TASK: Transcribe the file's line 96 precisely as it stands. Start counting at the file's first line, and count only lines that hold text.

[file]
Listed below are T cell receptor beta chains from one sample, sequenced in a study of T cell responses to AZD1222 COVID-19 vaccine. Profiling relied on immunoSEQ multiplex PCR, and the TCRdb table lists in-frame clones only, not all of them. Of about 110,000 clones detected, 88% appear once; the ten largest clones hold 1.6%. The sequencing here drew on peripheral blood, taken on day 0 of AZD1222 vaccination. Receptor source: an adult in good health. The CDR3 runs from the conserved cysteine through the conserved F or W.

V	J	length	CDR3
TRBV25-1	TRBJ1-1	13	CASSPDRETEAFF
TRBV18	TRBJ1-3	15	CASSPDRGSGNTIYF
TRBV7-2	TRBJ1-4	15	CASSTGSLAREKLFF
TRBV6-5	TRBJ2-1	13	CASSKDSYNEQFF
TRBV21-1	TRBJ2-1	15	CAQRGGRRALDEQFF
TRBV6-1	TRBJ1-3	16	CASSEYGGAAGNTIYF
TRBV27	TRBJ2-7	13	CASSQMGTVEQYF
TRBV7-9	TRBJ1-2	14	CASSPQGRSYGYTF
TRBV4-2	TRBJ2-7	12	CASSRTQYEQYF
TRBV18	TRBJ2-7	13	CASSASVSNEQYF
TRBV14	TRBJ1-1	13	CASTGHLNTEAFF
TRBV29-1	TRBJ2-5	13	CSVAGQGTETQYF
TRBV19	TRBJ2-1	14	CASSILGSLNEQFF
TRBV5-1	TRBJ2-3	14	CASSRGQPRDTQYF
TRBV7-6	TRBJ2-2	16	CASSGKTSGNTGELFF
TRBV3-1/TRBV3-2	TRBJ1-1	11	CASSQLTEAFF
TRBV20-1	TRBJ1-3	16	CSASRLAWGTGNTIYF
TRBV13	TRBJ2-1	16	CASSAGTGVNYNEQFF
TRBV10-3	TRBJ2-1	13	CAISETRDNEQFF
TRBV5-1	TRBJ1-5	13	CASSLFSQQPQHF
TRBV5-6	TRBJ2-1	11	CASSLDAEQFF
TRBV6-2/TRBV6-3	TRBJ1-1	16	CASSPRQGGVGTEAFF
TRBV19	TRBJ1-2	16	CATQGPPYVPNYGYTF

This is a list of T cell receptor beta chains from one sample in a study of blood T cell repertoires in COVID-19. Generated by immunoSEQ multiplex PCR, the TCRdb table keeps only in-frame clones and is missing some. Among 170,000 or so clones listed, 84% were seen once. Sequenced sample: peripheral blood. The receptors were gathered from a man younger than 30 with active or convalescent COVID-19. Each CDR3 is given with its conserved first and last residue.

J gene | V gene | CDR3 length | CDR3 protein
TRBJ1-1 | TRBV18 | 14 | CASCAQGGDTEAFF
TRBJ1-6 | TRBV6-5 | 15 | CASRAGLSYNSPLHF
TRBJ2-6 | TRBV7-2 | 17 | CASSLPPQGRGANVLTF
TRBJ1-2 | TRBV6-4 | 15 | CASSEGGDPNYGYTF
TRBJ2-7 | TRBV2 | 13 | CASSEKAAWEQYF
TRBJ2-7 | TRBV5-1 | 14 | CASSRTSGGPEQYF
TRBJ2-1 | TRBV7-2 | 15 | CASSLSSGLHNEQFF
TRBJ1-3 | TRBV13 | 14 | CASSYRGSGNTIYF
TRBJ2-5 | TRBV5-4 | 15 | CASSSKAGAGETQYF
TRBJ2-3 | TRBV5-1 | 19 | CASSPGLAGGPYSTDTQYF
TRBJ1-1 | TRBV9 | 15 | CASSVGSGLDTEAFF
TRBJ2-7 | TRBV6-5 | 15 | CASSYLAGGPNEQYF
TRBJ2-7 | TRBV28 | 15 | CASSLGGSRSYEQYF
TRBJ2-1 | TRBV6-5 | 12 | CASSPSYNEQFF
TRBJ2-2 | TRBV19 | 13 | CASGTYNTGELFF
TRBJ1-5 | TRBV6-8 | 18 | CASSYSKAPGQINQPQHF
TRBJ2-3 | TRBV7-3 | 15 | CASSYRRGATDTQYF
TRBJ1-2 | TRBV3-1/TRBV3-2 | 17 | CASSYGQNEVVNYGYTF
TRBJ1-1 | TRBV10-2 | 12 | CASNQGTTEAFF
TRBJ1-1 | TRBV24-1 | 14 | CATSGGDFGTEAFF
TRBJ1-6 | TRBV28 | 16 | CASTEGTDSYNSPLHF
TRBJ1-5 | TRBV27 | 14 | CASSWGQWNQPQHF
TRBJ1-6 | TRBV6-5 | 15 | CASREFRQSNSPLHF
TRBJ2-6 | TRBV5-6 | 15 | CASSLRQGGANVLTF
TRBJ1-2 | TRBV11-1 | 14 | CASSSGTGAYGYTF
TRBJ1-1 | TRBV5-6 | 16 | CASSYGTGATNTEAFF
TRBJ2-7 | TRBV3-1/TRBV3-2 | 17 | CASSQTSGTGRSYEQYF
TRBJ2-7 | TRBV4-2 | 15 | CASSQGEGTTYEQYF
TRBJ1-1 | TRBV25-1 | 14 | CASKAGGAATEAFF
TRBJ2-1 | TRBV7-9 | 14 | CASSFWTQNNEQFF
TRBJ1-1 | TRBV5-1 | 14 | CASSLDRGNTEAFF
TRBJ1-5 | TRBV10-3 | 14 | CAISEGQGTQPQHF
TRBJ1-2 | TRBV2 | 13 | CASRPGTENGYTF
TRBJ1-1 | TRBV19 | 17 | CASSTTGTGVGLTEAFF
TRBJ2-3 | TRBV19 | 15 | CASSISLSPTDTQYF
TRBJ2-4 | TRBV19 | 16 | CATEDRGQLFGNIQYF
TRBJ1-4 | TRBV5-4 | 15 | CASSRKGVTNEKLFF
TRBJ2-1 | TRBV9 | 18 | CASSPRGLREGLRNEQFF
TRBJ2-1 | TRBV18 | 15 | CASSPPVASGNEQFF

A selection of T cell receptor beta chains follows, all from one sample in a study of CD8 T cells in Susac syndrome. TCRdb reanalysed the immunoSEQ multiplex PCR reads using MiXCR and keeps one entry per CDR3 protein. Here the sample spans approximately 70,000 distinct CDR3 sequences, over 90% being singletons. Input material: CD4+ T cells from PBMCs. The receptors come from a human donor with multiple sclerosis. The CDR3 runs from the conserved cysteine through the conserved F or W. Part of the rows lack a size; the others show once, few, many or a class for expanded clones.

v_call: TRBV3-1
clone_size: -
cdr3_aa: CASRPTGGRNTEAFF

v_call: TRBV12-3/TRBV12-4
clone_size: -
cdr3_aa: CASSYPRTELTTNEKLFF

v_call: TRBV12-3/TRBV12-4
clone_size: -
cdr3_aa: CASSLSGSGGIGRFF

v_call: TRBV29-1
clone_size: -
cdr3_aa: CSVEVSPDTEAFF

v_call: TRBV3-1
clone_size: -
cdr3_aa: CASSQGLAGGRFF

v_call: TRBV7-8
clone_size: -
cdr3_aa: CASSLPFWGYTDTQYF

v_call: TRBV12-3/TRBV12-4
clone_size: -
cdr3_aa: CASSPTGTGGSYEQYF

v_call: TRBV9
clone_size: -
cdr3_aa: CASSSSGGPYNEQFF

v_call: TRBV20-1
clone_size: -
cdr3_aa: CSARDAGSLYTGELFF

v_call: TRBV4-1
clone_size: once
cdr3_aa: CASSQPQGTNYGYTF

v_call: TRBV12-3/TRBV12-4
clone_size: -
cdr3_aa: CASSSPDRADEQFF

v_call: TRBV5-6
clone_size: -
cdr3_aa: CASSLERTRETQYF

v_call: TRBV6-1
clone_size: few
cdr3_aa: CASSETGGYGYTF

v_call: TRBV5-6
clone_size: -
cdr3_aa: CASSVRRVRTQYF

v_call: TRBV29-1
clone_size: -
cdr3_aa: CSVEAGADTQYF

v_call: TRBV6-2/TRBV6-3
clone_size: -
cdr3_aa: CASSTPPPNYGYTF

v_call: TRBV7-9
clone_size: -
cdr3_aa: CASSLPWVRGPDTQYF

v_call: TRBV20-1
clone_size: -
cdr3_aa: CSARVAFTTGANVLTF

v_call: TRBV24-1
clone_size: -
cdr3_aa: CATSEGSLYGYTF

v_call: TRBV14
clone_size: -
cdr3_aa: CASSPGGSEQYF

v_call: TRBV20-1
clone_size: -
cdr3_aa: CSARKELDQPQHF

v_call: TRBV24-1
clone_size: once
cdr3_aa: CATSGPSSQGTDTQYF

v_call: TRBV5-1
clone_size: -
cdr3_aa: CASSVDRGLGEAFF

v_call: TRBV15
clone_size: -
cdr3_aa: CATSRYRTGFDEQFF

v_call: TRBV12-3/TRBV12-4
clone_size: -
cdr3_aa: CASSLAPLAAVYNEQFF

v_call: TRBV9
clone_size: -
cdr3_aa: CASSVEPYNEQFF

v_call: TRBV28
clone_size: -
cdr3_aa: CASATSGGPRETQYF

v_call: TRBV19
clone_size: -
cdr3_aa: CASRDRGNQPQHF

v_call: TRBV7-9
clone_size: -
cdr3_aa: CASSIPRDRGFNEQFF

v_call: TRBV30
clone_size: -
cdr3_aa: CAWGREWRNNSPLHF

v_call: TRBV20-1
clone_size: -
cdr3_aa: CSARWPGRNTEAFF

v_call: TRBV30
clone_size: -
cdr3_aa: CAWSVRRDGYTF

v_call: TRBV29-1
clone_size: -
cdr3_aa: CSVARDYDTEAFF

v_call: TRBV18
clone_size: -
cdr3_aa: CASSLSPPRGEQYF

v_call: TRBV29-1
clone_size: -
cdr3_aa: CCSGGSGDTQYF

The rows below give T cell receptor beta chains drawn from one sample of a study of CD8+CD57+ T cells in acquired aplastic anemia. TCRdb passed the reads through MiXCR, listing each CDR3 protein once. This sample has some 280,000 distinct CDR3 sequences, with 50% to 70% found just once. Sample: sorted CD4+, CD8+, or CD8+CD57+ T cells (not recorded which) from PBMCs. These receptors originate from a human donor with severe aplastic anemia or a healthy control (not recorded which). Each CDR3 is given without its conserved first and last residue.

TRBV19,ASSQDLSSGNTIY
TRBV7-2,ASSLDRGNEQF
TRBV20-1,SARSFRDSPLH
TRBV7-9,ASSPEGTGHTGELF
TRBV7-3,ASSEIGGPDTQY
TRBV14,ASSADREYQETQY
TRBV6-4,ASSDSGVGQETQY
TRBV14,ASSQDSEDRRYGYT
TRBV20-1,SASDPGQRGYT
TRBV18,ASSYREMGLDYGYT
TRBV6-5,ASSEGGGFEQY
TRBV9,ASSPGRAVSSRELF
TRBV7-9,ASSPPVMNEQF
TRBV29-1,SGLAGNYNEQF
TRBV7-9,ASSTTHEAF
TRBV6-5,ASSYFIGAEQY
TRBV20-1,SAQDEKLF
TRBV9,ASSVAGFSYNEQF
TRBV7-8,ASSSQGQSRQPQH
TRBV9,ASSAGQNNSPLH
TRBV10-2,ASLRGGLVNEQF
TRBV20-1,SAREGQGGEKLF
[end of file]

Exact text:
clone_size: once